Suggested Citation:"Understanding the IT Workforce." National Research Council. 2001. Building a Workforce for the Information Economy. Washington, DC: The National Academies Press. doi: 10.17226/9830.
×

acquired in the context of formal education) and situated knowledge that is specific to a work or problem situation.

Because most jobs require a mix of Category 1 work and Category 2 work, the boundaries between Category 1 and Category 2 workers is fluid. That said, Category 1 work tends to require more years of formal exposure to IT-related disciplines than does Category 2 work. This difference suggests that a significant increase in the supply of Category 1 workers is likely to take at least several years (i.e., the time needed for large numbers of these individuals to matriculate), while training efforts for Category 2 workers can—in principle—bear fruit in a matter of months.

The size of the IT workforce is difficult to estimate. However, the committee estimates that the overall size of the IT workforce is at least 5.0 million, with approximately 2.5 million Category 1 workers and a number of Category 2 workers that is at least as large. The IT workforce has grown rapidly in the last 8 years, with the “core ” Category 1 workforce nearly doubling. Demographically, the Category 1 workforce is predominantly male, white, and younger than the workforce in general. And theCategory 1 workforce is highly educated, with most Category 1 workers having at least a bachelor's degree (though frequently not in an IT-related discipline). Real wages have grown in Category 1 occupations overall at a rate of about 3.8 to 4.5 percent annually since 1996, although this figure masks much more substantial growth in certain subspecialties and also does not include the impact of stock options and equity stakes on total compensation.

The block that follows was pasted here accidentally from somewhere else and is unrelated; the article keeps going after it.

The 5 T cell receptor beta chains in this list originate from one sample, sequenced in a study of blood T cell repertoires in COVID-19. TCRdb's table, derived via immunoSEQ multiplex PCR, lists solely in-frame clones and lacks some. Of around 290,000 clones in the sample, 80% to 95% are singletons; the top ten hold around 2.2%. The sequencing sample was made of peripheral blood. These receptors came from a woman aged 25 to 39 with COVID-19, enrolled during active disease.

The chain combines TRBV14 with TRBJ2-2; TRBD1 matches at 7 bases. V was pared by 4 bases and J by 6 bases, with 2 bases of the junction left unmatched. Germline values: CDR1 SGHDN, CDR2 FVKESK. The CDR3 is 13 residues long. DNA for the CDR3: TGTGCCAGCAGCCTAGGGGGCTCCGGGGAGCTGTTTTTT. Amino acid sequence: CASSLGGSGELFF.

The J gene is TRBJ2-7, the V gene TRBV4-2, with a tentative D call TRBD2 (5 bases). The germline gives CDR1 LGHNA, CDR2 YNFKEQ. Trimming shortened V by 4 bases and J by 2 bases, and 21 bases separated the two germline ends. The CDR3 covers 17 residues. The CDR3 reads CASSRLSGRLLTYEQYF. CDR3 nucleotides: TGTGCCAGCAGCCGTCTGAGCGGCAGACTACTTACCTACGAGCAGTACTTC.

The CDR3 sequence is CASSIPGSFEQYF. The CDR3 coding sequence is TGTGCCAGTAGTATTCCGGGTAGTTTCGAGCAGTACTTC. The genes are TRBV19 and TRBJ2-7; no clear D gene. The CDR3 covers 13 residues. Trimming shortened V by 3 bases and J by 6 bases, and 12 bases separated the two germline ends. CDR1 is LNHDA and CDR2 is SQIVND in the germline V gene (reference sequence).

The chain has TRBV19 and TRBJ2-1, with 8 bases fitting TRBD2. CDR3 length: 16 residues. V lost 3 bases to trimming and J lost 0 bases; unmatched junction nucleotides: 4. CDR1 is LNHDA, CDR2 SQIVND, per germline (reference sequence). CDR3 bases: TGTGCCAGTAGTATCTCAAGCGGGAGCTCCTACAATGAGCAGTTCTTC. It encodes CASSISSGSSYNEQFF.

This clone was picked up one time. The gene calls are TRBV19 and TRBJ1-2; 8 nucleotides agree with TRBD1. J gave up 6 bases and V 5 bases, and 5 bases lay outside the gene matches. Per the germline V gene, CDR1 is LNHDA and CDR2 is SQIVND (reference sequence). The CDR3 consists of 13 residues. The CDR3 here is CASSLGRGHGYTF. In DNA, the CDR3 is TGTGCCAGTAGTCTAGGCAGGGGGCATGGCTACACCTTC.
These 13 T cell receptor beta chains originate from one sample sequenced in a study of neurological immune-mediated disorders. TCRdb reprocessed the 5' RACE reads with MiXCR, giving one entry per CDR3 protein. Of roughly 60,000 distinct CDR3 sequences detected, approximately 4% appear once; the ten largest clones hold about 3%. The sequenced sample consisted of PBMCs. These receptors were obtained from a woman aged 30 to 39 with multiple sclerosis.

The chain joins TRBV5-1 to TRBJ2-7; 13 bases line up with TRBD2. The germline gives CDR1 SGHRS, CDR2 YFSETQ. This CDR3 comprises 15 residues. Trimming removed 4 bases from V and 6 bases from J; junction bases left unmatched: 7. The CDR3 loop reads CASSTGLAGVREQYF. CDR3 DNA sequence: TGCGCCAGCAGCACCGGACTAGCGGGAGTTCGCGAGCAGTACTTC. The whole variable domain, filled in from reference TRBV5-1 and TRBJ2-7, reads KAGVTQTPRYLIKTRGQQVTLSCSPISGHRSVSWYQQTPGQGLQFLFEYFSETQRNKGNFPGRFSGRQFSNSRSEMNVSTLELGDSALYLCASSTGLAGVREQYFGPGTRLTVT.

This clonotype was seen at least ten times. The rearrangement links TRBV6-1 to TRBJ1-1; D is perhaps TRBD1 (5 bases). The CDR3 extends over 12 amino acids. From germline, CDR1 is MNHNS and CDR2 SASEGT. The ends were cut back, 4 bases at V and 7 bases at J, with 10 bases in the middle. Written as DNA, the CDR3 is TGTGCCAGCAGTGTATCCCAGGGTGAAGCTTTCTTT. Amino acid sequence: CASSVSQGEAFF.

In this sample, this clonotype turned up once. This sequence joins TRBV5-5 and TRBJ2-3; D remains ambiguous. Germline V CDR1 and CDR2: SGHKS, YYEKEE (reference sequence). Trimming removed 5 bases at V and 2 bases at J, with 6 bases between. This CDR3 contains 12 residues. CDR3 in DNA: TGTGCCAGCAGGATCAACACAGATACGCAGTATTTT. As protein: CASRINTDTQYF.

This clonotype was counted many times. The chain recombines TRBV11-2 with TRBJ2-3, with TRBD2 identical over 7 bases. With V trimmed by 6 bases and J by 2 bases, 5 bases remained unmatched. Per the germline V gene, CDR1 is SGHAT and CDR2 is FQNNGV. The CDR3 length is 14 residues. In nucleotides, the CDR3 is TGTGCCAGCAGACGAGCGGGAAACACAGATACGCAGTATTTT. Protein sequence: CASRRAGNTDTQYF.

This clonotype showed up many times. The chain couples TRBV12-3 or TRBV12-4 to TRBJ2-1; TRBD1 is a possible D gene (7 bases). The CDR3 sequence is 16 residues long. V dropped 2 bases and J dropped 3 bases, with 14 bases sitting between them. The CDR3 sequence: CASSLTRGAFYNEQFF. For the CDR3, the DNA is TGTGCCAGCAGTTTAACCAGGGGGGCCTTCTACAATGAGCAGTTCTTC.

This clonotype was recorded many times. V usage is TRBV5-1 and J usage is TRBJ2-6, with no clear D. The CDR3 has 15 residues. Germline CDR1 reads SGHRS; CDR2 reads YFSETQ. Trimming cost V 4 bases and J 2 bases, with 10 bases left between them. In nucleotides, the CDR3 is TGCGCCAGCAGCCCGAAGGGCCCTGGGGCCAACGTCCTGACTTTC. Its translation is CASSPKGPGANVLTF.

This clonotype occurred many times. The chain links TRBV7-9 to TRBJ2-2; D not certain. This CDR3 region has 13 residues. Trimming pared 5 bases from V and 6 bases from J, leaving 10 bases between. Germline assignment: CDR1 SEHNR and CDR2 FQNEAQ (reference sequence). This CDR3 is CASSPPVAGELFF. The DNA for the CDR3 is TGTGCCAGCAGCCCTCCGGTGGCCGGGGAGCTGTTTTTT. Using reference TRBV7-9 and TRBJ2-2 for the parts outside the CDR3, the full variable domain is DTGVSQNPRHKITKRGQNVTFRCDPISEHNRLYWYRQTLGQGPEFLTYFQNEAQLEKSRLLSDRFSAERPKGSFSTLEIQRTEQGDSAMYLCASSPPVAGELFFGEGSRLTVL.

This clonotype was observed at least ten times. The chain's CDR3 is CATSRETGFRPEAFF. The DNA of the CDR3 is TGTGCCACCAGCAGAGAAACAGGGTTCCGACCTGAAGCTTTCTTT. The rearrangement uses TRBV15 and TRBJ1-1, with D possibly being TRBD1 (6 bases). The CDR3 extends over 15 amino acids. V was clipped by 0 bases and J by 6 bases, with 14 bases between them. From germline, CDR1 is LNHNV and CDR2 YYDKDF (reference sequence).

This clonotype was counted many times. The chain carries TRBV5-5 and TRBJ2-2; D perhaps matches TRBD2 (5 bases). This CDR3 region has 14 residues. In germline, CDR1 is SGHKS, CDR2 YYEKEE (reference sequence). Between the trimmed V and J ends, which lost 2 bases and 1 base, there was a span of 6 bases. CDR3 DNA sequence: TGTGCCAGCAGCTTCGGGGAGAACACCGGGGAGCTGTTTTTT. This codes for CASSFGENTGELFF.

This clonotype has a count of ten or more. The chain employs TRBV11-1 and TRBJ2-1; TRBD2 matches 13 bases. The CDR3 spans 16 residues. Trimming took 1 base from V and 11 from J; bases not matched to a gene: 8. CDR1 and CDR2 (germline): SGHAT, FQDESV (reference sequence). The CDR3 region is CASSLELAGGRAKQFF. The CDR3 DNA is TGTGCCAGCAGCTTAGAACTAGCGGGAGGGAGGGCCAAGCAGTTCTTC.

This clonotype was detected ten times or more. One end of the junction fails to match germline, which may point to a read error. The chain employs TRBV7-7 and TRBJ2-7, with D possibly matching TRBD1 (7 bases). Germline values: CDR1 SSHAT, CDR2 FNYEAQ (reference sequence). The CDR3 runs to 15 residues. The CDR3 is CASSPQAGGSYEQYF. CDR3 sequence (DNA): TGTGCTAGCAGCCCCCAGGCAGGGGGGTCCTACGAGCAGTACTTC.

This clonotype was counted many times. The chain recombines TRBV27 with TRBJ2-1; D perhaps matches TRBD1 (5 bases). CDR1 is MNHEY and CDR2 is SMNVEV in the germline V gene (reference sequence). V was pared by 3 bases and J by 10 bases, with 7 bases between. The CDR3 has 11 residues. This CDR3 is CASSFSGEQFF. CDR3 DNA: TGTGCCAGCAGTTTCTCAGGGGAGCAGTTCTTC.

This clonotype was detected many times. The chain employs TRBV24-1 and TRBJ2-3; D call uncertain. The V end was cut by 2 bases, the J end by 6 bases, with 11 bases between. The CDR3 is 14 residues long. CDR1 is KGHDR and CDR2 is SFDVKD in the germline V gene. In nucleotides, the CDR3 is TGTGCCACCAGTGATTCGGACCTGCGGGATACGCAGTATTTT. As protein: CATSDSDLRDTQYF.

Suggested Citation:"Understanding the IT Workforce." National Research Council. 2001. Building a Workforce for the Information Economy. Washington, DC: The National Academies Press. doi: 10.17226/9830.
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A look at any newspaper's employment section suggests that competition for qualified workers in information technology (IT) is intense. Yet even experts disagree on not only the actual supply versus demand for IT workers but also on whether the nation should take any action on this economically important issue.

Building a Workforce for the Information Age offers an in-depth look at IT. workers-where they work and what they do-and the policy issues they inspire. It also illuminates numerous areas that have been questioned in political debates:

  • Where do people in IT jobs come from, and what kind of education and training matter most for them?
  • Are employers' and workers' experiences similar or different in various parts of the country?
  • How do citizens of other countries factor into the U.S. IT workforce?
  • What do we know about IT career paths, and what does that imply for IT workers as they age? And can we measure what matters?

The committee identifies characteristics that differentiate IT work from other categories of high-tech work, including an informative contrast with biotechnology. The book also looks at the capacity of the U.S. educational system and of employer training programs to produce qualified workers.